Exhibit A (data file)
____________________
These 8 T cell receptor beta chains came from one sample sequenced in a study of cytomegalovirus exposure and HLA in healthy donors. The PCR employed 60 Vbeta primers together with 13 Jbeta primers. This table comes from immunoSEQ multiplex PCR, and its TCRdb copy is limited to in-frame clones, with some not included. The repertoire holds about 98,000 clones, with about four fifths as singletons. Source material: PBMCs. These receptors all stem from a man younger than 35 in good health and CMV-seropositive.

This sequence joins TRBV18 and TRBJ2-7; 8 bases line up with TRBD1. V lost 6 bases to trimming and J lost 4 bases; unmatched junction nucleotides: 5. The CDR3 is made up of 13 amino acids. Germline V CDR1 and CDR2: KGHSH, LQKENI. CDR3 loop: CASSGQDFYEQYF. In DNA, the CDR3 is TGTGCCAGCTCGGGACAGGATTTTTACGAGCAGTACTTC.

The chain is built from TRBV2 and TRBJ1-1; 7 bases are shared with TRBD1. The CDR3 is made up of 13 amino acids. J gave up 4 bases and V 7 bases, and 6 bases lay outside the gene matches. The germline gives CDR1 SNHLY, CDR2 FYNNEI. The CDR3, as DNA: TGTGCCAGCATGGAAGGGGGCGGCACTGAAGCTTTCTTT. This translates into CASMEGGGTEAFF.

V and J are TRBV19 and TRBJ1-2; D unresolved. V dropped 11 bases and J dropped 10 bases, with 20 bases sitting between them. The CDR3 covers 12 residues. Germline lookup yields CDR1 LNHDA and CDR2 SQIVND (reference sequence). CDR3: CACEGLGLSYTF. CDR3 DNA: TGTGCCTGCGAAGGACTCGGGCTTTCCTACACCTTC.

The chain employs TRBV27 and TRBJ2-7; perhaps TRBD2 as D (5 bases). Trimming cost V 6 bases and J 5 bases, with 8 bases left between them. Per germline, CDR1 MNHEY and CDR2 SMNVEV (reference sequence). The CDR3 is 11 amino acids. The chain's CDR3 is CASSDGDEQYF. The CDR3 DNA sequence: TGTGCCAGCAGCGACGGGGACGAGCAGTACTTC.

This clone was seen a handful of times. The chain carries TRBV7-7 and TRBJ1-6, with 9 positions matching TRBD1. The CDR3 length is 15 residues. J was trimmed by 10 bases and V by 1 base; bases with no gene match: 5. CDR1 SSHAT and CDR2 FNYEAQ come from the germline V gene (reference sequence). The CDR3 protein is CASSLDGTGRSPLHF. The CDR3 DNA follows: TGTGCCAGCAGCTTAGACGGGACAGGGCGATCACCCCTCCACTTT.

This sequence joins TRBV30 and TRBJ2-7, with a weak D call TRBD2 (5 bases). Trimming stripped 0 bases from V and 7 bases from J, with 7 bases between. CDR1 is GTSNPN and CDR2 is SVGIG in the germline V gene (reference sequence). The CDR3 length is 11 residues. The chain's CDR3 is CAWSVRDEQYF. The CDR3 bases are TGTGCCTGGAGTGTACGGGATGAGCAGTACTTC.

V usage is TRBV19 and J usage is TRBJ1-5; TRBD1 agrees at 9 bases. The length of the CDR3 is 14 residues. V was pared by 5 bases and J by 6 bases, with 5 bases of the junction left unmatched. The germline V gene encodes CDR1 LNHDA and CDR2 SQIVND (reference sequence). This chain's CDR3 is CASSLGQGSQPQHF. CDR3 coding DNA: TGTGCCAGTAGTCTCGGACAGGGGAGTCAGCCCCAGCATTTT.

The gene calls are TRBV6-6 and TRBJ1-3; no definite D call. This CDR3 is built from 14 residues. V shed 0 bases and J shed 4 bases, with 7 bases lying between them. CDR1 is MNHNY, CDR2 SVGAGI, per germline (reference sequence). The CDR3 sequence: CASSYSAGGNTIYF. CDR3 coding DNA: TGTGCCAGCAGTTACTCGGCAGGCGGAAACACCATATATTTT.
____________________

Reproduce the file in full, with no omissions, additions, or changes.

These 8 T cell receptor beta chains came from one sample sequenced in a study of cytomegalovirus exposure and HLA in healthy donors. The PCR employed 60 Vbeta primers together with 13 Jbeta primers. This table comes from immunoSEQ multiplex PCR, and its TCRdb copy is limited to in-frame clones, with some not included. The repertoire holds about 98,000 clones, with about four fifths as singletons. Source material: PBMCs. These receptors all stem from a man younger than 35 in good health and CMV-seropositive.

This sequence joins TRBV18 and TRBJ2-7; 8 bases line up with TRBD1. V lost 6 bases to trimming and J lost 4 bases; unmatched junction nucleotides: 5. The CDR3 is made up of 13 amino acids. Germline V CDR1 and CDR2: KGHSH, LQKENI. CDR3 loop: CASSGQDFYEQYF. In DNA, the CDR3 is TGTGCCAGCTCGGGACAGGATTTTTACGAGCAGTACTTC.

The chain is built from TRBV2 and TRBJ1-1; 7 bases are shared with TRBD1. The CDR3 is made up of 13 amino acids. J gave up 4 bases and V 7 bases, and 6 bases lay outside the gene matches. The germline gives CDR1 SNHLY, CDR2 FYNNEI. The CDR3, as DNA: TGTGCCAGCATGGAAGGGGGCGGCACTGAAGCTTTCTTT. This translates into CASMEGGGTEAFF.

V and J are TRBV19 and TRBJ1-2; D unresolved. V dropped 11 bases and J dropped 10 bases, with 20 bases sitting between them. The CDR3 covers 12 residues. Germline lookup yields CDR1 LNHDA and CDR2 SQIVND (reference sequence). CDR3: CACEGLGLSYTF. CDR3 DNA: TGTGCCTGCGAAGGACTCGGGCTTTCCTACACCTTC.

The chain employs TRBV27 and TRBJ2-7; perhaps TRBD2 as D (5 bases). Trimming cost V 6 bases and J 5 bases, with 8 bases left between them. Per germline, CDR1 MNHEY and CDR2 SMNVEV (reference sequence). The CDR3 is 11 amino acids. The chain's CDR3 is CASSDGDEQYF. The CDR3 DNA sequence: TGTGCCAGCAGCGACGGGGACGAGCAGTACTTC.

This clone was seen a handful of times. The chain carries TRBV7-7 and TRBJ1-6, with 9 positions matching TRBD1. The CDR3 length is 15 residues. J was trimmed by 10 bases and V by 1 base; bases with no gene match: 5. CDR1 SSHAT and CDR2 FNYEAQ come from the germline V gene (reference sequence). The CDR3 protein is CASSLDGTGRSPLHF. The CDR3 DNA follows: TGTGCCAGCAGCTTAGACGGGACAGGGCGATCACCCCTCCACTTT.

This sequence joins TRBV30 and TRBJ2-7, with a weak D call TRBD2 (5 bases). Trimming stripped 0 bases from V and 7 bases from J, with 7 bases between. CDR1 is GTSNPN and CDR2 is SVGIG in the germline V gene (reference sequence). The CDR3 length is 11 residues. The chain's CDR3 is CAWSVRDEQYF. The CDR3 bases are TGTGCCTGGAGTGTACGGGATGAGCAGTACTTC.

V usage is TRBV19 and J usage is TRBJ1-5; TRBD1 agrees at 9 bases. The length of the CDR3 is 14 residues. V was pared by 5 bases and J by 6 bases, with 5 bases of the junction left unmatched. The germline V gene encodes CDR1 LNHDA and CDR2 SQIVND (reference sequence). This chain's CDR3 is CASSLGQGSQPQHF. CDR3 coding DNA: TGTGCCAGTAGTCTCGGACAGGGGAGTCAGCCCCAGCATTTT.

The gene calls are TRBV6-6 and TRBJ1-3; no definite D call. This CDR3 is built from 14 residues. V shed 0 bases and J shed 4 bases, with 7 bases lying between them. CDR1 is MNHNY, CDR2 SVGAGI, per germline (reference sequence). The CDR3 sequence: CASSYSAGGNTIYF. CDR3 coding DNA: TGTGCCAGCAGTTACTCGGCAGGCGGAAACACCATATATTTT.